The friendly cow, said to be blown by all the winds that pass, and wet with all the showers, may soon share the quality of steadfastness with protein therapeutics, particularly growth hormone injections, which tend to last but briefly. Hormone injections, it now appears, could acquire some of the quiet persistence demonstrated by cow antibodies.
In general, therapeutic antibodies can last for weeks in the body. And so antibodies with agonist or antagonist activities have been sought, in hopes that they could assist the development of therapeutic proteins with long plasma half-lives. Cow antibodies may be particularly useful because it has recently been demonstrated that they can be fused with human hormones. The resulting molecules are called antibody–hormone chimeras, and they have the potential for long-lasting action.
In a new study, scientists at The Scripps Research Institute (TSRI) drew inspiration from the bovine antibody, which has an unusual structure—a round base with a long amino-acid “stalk” pointing out. On the top of the stalk is a “knob region” that presumably binds to pathogens. This knob region, the scientists supposed, could be switched with DNA from a human hormone, such as hGH. And so they decided to use recombinant DNA technology to fuse hGH to a coiled version of the bovine antibody's stalks.
This scientists described their approach February 3 in the Proceedings of the National Academy of Sciences, in an article entitled, “Functional human antibody CDR fusions as long-acting therapeutic endocrine agonists.”
“Based on the structure of a natural bovine antibody with an ultralong, well-folded heavy-chain complementarity-determining region [CDR], we have developed a strategy for the generation of functional human antibody–hormone chimeras with biological activities comparable to native hormones and significantly enhanced pharmacological properties,” wrote the authors. “This approach likely provides a general, relatively straightforward platform for generating antibody agonists and antagonists for a range of therapeutic applications.”
After the scientists determined that their first attempt at fusion resulted in a stable and functional version of hGH, they took their approach one step farther. They tried making an antibody-hormone molecule without any cow DNA, so that the molecules might someday be applied in human therapy. They used the humanized anti-cancer antibody Herceptin as the antibody base in the new treatment.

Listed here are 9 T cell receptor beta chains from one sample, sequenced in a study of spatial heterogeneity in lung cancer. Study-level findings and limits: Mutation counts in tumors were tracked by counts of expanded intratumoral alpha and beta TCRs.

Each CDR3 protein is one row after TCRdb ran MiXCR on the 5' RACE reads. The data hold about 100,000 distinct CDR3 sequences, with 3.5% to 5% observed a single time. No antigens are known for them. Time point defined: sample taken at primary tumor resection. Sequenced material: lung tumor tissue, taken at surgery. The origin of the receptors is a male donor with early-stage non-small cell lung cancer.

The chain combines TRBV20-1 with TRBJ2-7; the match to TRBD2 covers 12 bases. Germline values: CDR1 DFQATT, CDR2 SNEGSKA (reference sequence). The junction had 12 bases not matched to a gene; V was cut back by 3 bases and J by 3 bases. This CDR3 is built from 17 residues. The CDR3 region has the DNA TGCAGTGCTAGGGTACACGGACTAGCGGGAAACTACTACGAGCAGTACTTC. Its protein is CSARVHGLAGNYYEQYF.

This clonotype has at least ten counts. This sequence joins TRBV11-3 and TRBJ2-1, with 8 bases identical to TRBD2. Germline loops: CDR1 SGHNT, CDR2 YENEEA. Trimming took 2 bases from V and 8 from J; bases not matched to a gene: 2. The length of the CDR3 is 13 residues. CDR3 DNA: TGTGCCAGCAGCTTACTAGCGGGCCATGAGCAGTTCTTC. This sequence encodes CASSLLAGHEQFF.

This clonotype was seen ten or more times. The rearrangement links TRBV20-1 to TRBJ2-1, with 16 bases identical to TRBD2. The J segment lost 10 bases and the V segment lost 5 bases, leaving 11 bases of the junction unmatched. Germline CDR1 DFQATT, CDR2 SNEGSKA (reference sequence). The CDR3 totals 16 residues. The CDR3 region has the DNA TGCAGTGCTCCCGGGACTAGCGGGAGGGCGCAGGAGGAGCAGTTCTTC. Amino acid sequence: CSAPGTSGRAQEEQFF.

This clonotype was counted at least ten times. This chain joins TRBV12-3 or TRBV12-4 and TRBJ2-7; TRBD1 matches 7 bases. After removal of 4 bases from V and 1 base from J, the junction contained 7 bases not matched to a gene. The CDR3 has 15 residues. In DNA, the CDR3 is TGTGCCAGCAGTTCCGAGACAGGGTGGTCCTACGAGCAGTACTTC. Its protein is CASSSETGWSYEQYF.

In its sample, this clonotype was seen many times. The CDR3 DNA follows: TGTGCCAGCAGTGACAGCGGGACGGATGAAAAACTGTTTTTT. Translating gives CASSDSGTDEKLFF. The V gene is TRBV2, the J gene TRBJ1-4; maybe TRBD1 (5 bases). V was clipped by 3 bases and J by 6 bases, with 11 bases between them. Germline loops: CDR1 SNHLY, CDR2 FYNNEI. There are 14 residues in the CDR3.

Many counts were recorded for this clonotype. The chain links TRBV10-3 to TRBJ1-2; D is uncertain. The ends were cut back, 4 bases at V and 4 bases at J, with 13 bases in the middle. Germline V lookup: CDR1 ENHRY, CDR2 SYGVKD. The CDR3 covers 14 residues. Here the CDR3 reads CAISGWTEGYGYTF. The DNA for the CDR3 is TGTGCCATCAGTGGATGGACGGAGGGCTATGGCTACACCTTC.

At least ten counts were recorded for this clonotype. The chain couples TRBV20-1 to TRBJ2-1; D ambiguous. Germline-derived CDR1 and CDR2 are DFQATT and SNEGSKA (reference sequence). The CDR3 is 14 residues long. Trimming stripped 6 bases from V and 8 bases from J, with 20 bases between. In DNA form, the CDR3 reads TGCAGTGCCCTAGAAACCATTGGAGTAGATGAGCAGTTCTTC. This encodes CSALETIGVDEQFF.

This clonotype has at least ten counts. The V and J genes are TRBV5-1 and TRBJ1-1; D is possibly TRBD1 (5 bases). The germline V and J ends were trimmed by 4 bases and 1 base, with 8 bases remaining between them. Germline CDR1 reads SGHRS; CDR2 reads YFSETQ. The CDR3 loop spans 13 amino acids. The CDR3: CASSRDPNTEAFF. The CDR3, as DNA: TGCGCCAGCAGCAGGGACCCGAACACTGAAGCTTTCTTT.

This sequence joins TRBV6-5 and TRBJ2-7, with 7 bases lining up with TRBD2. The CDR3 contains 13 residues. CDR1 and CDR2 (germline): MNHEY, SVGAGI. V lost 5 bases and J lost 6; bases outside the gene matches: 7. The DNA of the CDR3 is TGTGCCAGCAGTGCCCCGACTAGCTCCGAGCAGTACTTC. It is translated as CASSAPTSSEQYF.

The researchers then tested their antibody-hGH molecule in rat models. They found that hGH-deficient rats that received the treatment grew normally. In fact, the treated rats only needed injections two times a week to grow, compared with daily injections for rats given hGH without the antibody base.
“It acts just like the normal growth hormone,” said TSRI research associate Tao Liu, co-first author of the new study with Yong Zhang, a researcher at the California Institute for Biomedical Research. “This means the treatment might only need to be injected once a week or even once a month in humans. It would be so much easier for patients.”
To further test their method, the researchers attached Herceptin to leptin, a hormone that regulates body weight. They showed that the antibody-leptin molecule was just as effective in mice as natural leptin—and it didn't have to be injected as often. Subsequent experiments showed no harmful side effects from the treatments.
“Pharmacological studies in rodents indicated a 20- to 100-fold increase in plasma circulating half-life for these antibody agonists and significantly extended in vivo activities in the GH-deficient rat model and leptin-deficient obese mouse model for the hGH and hLeptin antibody fusions, respectively,” noted the authors. “These results illustrate the utility of antibody CDR fusions as a general and versatile strategy for generating long-acting protein therapeutics.”
The research team is working to optimize the treatment for potential use in humans, and Liu hopes the method could someday deliver longer-lasting doses of hGH—or maybe even insulin to treat type 2 diabetes—to patients in need. And so protein therapeutics may emulate the cow—she who wanders here and there and yet cannot stray.